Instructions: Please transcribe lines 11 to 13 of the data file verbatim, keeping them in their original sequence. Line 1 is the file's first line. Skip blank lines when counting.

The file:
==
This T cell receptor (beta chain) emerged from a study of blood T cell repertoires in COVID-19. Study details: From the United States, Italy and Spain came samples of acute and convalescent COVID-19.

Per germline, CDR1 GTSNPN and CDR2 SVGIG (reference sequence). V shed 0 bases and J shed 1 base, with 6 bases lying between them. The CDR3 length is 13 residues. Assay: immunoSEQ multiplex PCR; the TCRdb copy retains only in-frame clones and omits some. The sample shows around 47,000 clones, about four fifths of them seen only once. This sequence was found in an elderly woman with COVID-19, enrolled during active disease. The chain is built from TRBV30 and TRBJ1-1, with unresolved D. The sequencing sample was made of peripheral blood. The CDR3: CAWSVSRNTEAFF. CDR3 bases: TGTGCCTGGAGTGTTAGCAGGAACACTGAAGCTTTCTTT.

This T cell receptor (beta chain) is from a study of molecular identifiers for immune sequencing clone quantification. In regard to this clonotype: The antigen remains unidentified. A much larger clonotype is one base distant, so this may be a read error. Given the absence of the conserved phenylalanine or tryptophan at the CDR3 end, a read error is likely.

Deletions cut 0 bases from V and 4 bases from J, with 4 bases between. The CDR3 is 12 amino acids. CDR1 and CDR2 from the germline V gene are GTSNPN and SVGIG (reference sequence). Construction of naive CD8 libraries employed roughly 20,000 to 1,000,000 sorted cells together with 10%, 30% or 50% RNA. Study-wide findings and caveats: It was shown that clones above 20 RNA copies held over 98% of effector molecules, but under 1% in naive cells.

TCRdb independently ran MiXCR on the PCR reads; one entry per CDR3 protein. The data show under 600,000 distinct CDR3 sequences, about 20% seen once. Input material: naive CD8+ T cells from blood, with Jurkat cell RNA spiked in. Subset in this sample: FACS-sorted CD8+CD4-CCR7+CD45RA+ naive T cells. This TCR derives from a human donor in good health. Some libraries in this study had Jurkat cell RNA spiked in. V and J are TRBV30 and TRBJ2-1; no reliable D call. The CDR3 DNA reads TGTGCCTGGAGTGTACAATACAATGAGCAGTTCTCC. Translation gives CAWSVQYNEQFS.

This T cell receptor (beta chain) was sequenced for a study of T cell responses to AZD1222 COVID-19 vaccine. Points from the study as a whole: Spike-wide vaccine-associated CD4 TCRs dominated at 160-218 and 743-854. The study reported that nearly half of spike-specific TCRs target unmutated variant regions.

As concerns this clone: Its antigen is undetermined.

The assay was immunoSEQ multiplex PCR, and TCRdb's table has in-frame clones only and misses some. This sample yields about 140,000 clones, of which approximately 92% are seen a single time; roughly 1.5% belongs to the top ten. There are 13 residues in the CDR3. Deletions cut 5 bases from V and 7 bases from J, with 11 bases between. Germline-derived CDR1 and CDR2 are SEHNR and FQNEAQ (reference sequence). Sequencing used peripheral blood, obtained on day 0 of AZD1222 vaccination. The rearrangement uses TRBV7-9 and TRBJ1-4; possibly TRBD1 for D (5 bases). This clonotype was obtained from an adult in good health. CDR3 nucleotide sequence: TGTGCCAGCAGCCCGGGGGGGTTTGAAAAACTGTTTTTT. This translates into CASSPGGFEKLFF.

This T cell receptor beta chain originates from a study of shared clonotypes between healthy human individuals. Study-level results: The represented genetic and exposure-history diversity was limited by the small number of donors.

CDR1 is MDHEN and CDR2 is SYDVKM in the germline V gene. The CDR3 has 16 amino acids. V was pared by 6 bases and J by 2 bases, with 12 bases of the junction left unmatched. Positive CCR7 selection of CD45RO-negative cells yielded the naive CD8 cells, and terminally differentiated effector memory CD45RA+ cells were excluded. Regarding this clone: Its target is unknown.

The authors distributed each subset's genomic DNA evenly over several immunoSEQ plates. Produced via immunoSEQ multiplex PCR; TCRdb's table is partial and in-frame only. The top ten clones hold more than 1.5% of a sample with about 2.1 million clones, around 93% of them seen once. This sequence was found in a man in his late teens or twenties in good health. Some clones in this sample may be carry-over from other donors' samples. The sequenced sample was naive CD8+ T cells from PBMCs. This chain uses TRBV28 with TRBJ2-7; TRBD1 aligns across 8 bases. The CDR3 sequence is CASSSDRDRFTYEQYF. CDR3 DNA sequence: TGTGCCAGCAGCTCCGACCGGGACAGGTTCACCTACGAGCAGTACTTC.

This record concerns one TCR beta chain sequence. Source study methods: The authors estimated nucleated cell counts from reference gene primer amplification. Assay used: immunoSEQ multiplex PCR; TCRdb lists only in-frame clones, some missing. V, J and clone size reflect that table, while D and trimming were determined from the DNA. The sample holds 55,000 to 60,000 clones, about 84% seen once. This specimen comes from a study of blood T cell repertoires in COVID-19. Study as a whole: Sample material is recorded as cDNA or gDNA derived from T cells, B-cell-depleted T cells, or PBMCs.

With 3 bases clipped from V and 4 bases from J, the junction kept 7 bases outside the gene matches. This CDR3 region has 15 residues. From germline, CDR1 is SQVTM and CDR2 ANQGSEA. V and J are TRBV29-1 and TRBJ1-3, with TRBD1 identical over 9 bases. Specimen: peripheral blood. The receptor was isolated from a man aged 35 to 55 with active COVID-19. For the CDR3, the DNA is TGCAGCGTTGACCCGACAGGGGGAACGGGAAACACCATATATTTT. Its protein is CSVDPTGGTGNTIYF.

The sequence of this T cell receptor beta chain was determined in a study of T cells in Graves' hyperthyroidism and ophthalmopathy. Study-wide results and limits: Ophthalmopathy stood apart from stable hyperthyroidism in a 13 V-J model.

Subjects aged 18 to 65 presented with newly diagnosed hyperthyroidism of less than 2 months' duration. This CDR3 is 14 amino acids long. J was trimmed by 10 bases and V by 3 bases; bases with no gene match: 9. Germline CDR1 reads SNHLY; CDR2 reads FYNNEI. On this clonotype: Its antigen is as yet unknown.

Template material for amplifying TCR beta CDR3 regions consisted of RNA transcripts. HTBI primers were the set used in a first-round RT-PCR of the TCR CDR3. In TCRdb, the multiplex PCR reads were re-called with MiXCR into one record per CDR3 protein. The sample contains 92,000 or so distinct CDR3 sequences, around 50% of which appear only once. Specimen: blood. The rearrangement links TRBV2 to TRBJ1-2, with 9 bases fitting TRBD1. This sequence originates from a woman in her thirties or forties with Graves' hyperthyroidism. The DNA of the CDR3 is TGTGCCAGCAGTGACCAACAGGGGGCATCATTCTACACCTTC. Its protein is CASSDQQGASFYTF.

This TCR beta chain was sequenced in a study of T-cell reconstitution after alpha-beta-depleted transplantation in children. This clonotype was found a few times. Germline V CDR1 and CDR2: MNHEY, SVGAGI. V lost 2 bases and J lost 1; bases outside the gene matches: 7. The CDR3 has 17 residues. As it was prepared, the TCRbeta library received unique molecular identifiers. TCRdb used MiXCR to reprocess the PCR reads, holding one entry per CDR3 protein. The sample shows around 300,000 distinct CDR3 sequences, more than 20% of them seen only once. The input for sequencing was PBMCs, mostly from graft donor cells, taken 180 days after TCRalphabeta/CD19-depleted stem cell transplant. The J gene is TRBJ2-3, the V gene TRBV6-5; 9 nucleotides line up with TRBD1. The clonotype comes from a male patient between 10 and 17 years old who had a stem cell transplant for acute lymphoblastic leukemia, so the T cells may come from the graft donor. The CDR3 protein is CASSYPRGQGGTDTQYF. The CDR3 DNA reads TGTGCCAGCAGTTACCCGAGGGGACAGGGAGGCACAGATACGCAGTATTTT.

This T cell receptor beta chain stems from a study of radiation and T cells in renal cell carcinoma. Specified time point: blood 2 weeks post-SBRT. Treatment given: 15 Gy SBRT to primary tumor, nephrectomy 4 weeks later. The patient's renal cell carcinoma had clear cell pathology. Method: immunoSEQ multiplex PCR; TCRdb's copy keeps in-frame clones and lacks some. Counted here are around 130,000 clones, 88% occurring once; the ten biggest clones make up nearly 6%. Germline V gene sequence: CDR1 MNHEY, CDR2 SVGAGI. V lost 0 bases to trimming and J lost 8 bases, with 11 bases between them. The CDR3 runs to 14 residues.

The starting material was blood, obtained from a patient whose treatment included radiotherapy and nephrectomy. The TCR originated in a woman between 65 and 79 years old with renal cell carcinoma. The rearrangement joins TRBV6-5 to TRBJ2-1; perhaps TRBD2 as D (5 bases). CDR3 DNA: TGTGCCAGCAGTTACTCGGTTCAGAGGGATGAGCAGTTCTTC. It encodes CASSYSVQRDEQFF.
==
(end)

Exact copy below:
The authors distributed each subset's genomic DNA evenly over several immunoSEQ plates. Produced via immunoSEQ multiplex PCR; TCRdb's table is partial and in-frame only. The top ten clones hold more than 1.5% of a sample with about 2.1 million clones, around 93% of them seen once. This sequence was found in a man in his late teens or twenties in good health. Some clones in this sample may be carry-over from other donors' samples. The sequenced sample was naive CD8+ T cells from PBMCs. This chain uses TRBV28 with TRBJ2-7; TRBD1 aligns across 8 bases. The CDR3 sequence is CASSSDRDRFTYEQYF. CDR3 DNA sequence: TGTGCCAGCAGCTCCGACCGGGACAGGTTCACCTACGAGCAGTACTTC.

This record concerns one TCR beta chain sequence. Source study methods: The authors estimated nucleated cell counts from reference gene primer amplification. Assay used: immunoSEQ multiplex PCR; TCRdb lists only in-frame clones, some missing. V, J and clone size reflect that table, while D and trimming were determined from the DNA. The sample holds 55,000 to 60,000 clones, about 84% seen once. This specimen comes from a study of blood T cell repertoires in COVID-19. Study as a whole: Sample material is recorded as cDNA or gDNA derived from T cells, B-cell-depleted T cells, or PBMCs.

With 3 bases clipped from V and 4 bases from J, the junction kept 7 bases outside the gene matches. This CDR3 region has 15 residues. From germline, CDR1 is SQVTM and CDR2 ANQGSEA. V and J are TRBV29-1 and TRBJ1-3, with TRBD1 identical over 9 bases. Specimen: peripheral blood. The receptor was isolated from a man aged 35 to 55 with active COVID-19. For the CDR3, the DNA is TGCAGCGTTGACCCGACAGGGGGAACGGGAAACACCATATATTTT. Its protein is CSVDPTGGTGNTIYF.